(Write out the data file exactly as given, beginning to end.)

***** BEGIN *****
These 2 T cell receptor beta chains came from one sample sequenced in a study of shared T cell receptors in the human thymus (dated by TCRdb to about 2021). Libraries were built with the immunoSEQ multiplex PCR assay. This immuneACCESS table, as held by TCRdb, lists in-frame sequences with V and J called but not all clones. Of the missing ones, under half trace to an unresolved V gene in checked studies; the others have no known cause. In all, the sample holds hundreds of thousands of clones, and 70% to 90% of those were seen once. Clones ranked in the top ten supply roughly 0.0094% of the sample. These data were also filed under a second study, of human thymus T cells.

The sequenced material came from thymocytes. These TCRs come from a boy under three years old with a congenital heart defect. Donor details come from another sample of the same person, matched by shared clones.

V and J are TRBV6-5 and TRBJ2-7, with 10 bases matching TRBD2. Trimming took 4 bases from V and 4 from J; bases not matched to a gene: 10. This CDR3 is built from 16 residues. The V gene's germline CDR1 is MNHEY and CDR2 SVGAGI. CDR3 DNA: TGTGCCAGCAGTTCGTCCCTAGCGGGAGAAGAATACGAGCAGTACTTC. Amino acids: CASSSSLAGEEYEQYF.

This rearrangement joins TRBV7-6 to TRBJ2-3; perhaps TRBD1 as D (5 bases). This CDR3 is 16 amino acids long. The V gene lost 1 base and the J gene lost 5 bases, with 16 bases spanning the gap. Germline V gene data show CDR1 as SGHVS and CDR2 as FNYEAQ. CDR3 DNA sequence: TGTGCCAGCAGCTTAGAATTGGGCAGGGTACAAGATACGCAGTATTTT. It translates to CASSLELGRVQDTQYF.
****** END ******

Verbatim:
These 2 T cell receptor beta chains came from one sample sequenced in a study of shared T cell receptors in the human thymus (dated by TCRdb to about 2021). Libraries were built with the immunoSEQ multiplex PCR assay. This immuneACCESS table, as held by TCRdb, lists in-frame sequences with V and J called but not all clones. Of the missing ones, under half trace to an unresolved V gene in checked studies; the others have no known cause. In all, the sample holds hundreds of thousands of clones, and 70% to 90% of those were seen once. Clones ranked in the top ten supply roughly 0.0094% of the sample. These data were also filed under a second study, of human thymus T cells.

The sequenced material came from thymocytes. These TCRs come from a boy under three years old with a congenital heart defect. Donor details come from another sample of the same person, matched by shared clones.

V and J are TRBV6-5 and TRBJ2-7, with 10 bases matching TRBD2. Trimming took 4 bases from V and 4 from J; bases not matched to a gene: 10. This CDR3 is built from 16 residues. The V gene's germline CDR1 is MNHEY and CDR2 SVGAGI. CDR3 DNA: TGTGCCAGCAGTTCGTCCCTAGCGGGAGAAGAATACGAGCAGTACTTC. Amino acids: CASSSSLAGEEYEQYF.

This rearrangement joins TRBV7-6 to TRBJ2-3; perhaps TRBD1 as D (5 bases). This CDR3 is 16 amino acids long. The V gene lost 1 base and the J gene lost 5 bases, with 16 bases spanning the gap. Germline V gene data show CDR1 as SGHVS and CDR2 as FNYEAQ. CDR3 DNA sequence: TGTGCCAGCAGCTTAGAATTGGGCAGGGTACAAGATACGCAGTATTTT. It translates to CASSLELGRVQDTQYF.